March 13, 2012
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This essay is excerpted from a recent version of The Credit Strategist (formerly the HCM Market Letter). To obtain the complete issue, you must subscribe directly to this publication; Please go here. The Credit Strategist is on Twitter - @credstrategist
“In meritocracies, though, it’s the very intelligence of our leaders that creates the worst disasters. Convinced that their own skills are equal to any task or challenge, meritocrats take risks that lower-wattage elites would never even contemplate, embark on more hubristic projects, and become infatuated with statistical models that hold out the promise of a perfectly rational and frictionless world.”
Adam Smith is spoken of as the father of modern laissez faire capitalism, as well he should be. But the market system Smith described in The Wealth of Nations (1776) no longer exists. Instead, it has morphed into a system of fiat money that owes its existence to another man: the German printer and publisher Johannes Gensfleich zur Laden zum Gutenberg (1398-1468). Gutenberg was, of course, the inventor of movable type and the modern printing press, a device without which the modern economy could not function.
As commentators near and far speculate on what 2012 will bring to the global economy and markets, there is little question that one factor will be decisive: the central banks’ printing presses. As I recently said in an interview on MSNBC, both the Federal Reserve and the European Central Bank (ECB) will keep printing dollars and euros around the clock until their presses run out of ink.2 This vomitoria of paper currencies is the major force driving financial markets around the world. There may be a lot of “known unknowns” to worry about, but central bank money printing is one “known” that can be taken to the bank. The only question is whether the bank will still be able to cash the check when it is asked to.
Whatever the problem, the Federal Reserve has given the same answer over the past three decades – PRINT!! The stock market crashes in 1987? PRINT!! Computers might shut off at midnight on 12/31/99 (we should have been so lucky…)? PRINT!! The Internet Stock Bubble bursts in 2001? PRINT!! The housing bubble implodes in 2008? PRINT!! Europe got into the act during the 2008 financial crisis but is now taking the art of printing money to a new level. As of the end of 2011, the ECB’s balance sheet has swollen to €2.7 trillion ($3.4 trillion), even fatter than the Federal Reserve’s $2.7 trillion. Without exception, every proposed solution to the European debt crisis involves the printing of huge amounts of money in the form of debts that can never be repaid in real terms.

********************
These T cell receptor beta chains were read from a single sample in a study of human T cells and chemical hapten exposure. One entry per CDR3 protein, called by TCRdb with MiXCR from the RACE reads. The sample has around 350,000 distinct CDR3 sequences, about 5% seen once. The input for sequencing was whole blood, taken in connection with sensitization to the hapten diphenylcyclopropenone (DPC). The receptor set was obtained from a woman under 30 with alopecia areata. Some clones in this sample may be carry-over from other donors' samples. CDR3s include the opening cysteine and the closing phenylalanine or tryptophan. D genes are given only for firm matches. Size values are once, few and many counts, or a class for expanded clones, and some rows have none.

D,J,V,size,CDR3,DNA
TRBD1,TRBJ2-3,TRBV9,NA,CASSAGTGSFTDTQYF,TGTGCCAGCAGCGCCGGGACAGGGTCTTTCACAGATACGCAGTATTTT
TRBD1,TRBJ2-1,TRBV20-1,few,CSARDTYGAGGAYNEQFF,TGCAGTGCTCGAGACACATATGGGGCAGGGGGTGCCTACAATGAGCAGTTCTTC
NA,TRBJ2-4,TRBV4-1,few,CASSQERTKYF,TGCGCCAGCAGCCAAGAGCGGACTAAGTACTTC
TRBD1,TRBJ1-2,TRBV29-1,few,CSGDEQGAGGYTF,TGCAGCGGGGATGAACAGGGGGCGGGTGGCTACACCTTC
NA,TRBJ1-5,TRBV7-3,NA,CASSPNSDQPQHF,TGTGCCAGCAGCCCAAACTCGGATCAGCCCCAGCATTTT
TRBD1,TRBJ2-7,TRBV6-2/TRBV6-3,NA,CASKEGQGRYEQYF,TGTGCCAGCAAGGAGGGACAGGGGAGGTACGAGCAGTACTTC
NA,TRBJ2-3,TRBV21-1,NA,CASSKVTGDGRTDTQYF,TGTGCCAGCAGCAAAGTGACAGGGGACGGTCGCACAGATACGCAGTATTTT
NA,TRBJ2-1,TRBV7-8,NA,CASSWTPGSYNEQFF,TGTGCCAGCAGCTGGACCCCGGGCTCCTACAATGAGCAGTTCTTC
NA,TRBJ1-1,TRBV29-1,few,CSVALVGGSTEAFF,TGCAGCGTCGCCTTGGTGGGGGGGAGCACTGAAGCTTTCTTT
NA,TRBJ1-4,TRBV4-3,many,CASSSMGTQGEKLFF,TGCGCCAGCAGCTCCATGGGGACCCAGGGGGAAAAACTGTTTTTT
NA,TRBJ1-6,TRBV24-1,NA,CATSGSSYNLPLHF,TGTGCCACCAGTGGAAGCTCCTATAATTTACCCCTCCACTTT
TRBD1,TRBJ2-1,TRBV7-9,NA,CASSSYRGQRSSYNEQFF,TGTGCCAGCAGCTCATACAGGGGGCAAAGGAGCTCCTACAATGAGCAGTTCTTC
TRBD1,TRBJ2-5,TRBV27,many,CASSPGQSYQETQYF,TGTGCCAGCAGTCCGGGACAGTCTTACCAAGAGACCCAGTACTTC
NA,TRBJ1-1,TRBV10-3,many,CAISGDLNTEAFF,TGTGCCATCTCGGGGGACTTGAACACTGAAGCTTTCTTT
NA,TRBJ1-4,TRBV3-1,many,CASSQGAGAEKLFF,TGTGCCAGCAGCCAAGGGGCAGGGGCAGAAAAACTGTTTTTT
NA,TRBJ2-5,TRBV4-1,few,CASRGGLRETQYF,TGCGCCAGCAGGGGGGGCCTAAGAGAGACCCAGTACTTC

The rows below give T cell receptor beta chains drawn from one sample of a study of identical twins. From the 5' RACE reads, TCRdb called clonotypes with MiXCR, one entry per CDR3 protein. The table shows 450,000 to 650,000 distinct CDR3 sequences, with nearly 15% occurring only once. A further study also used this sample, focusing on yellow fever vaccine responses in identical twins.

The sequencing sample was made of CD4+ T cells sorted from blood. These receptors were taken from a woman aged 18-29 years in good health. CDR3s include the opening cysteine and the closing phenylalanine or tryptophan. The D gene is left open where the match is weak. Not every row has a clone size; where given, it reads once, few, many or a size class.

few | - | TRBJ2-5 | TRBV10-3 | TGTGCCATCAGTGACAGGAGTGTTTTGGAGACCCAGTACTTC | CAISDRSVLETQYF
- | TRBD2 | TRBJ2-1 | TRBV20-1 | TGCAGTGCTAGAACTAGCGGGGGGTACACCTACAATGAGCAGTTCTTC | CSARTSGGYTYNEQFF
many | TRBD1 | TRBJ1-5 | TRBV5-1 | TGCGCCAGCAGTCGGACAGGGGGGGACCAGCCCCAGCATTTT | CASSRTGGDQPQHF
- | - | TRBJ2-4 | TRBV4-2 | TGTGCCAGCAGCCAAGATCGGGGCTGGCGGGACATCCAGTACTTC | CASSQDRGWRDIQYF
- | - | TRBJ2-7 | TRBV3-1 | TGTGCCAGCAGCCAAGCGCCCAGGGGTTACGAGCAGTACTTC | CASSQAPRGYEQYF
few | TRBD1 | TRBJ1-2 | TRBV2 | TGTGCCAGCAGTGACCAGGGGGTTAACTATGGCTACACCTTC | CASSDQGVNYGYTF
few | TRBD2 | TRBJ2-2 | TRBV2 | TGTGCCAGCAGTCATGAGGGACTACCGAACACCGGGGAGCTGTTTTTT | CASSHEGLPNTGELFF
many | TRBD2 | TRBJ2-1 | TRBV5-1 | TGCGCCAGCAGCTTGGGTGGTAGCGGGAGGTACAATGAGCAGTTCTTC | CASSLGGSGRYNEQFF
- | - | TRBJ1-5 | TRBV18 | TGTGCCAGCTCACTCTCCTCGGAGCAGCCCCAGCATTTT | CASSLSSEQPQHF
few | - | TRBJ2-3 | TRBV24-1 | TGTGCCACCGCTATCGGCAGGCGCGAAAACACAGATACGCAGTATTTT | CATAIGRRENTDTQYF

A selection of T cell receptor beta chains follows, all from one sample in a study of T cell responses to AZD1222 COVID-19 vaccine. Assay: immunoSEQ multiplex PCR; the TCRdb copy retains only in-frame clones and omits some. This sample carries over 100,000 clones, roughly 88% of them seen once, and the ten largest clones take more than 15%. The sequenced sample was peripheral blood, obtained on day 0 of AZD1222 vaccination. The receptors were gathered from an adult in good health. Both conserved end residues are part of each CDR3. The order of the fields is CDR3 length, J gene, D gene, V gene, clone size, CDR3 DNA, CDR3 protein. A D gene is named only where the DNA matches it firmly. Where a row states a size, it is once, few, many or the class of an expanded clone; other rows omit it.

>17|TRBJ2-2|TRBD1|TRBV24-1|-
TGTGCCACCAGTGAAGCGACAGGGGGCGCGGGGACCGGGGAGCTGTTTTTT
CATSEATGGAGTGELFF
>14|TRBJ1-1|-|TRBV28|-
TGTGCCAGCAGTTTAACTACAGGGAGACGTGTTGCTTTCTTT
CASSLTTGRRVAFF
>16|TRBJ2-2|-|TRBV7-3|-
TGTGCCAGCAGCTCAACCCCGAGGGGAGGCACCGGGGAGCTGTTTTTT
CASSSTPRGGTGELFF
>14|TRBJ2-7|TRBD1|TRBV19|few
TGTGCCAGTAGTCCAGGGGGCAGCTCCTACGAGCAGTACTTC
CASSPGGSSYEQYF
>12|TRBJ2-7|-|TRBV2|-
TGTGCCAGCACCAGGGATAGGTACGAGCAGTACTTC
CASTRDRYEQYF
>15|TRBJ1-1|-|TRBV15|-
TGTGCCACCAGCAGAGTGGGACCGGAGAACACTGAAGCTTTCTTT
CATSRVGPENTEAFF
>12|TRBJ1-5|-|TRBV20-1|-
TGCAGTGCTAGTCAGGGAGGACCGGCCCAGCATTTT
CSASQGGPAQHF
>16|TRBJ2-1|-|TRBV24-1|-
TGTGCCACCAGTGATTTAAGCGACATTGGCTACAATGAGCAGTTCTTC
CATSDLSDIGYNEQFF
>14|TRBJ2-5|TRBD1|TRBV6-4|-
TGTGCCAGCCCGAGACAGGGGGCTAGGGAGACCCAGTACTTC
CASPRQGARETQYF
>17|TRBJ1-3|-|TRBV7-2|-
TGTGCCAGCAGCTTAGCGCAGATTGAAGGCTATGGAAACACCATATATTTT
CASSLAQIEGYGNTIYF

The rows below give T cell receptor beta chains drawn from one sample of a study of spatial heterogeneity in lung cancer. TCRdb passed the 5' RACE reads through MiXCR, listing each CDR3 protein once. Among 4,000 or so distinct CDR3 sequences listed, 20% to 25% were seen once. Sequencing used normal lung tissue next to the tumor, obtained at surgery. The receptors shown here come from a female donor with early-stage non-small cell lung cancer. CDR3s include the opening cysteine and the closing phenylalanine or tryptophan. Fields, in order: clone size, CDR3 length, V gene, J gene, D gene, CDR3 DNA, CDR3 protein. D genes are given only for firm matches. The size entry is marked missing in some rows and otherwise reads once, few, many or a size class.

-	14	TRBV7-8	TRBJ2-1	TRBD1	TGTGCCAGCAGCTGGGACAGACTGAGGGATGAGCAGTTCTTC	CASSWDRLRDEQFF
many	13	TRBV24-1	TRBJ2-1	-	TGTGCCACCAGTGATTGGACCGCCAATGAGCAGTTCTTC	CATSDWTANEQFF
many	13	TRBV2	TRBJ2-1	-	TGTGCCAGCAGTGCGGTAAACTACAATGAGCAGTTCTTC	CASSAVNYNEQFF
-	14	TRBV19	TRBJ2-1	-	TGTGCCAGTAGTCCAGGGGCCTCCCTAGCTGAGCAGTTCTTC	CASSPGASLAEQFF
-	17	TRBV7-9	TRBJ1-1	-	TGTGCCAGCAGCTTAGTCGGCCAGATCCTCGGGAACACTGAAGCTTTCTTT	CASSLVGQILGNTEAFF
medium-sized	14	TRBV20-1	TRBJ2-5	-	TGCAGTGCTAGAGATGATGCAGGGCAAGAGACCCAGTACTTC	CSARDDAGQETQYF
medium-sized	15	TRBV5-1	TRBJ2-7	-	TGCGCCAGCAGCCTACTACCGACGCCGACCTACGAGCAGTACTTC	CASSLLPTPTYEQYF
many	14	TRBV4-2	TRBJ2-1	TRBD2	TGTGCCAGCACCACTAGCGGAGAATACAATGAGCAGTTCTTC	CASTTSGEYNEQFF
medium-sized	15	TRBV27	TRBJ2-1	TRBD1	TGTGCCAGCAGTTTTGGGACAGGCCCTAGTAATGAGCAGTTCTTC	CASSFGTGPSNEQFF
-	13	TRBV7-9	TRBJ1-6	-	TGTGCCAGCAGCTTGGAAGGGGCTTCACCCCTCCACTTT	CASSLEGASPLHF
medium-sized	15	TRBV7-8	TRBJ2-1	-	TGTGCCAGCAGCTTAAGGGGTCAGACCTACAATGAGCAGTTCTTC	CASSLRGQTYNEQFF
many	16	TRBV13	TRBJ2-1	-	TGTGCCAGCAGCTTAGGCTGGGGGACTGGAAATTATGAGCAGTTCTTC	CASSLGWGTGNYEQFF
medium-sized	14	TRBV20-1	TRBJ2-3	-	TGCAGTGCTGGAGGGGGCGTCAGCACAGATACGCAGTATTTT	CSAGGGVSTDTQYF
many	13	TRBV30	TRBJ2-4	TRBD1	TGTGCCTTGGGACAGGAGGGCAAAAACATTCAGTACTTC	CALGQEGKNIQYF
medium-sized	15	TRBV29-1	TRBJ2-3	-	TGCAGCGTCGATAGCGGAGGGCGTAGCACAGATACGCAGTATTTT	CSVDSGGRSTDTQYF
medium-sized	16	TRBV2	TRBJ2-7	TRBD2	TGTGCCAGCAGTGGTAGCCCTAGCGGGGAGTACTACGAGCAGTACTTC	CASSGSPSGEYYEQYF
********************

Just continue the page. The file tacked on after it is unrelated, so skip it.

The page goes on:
In their latest scheme, European leaders have decided in their infinite wisdom to further swell the ECB’s balance sheet through the LTRO (Long Term Refinancing Operation) program. In the week before Christmas, the ECB loaned €489 billion to European banks. Only €210 billion of these loans added to systemic liquidity; the other €279 billion was used by the banks to refinance existing debt obligations. This is only the first LTRO operation planned by the ECB; further loans will be issued under this program in 2012.
The LTRO provided much-needed liquidity to European banks, which were experiencing increasing difficulties in accessing short-term financing (especially in USDs – see Figure 1 below). This of course begs the question that the banks are suffering from an insolvency problem as much as a liquidity problem, but the authorities are trying to deal with one crisis at a time. The LTRO facility lends money at one percent in the hope that banks will relend this money at a higher rate and earn money on the spread. Some expect the new loans to be in the form of purchases of European sovereign debt. One can only hope that the banks will not be tempted to repeat their previous mistakes by further burdening their balance sheets in that manner.
The equity markets greeted this operation with glee, rallying sharply into the end of the year on the hope that the ECB was stepping up its market intervention. Previously, the ECB’s efforts had been limited to the repurchase of a bit more than €200 billion of European sovereign bonds. The LTRO was seen by many as a break-out move by the central bank, an admission that stronger measures were needed to prevent the crisis from truly becoming a systemic threat.
Intensifying Search for Dollars
Of course, the LTRO is nothing of the kind. It is does little more than put a small Band-Aid on a bleeding artery. A scheme that simply piles more debt on effectively insolvent European banks is doomed to failure. It would be surprising if the banks actually loaned out these additional funds; they are far more likely to retain them to prop up their liquidity. Further, it is difficult to see how the banks will be able to repay these funds when they are due in three years. During that period, they will be operating in contracting economies, hardly the type of environment that will enhance profitability or their ability to generate free cash to reduce debt. Instead, the banks will have to refinance these loans at higher interest rates (unless the program is extended) or restructure them (i.e. default). Moreover, a mere €210 billion of additional liquidity is a drop in the bucket in terms of the €2 to €3 trillion of capital that appears to be needed to return Europe to economic stability (these are not TCS’s numbers but numbers provided by outside sources that are, as it is said, “deemed to be reliable”). This program may have given hedge funds and other equity managers the chance to dress up their disappointing 2011 performance, but it did little to solve the European debt crisis.
1. Ross Douthad, The New York Times, Nov. 5, 2011.
2. The interview can be found at http://www.msnbc.msn.com/id/31510813/#45828718.
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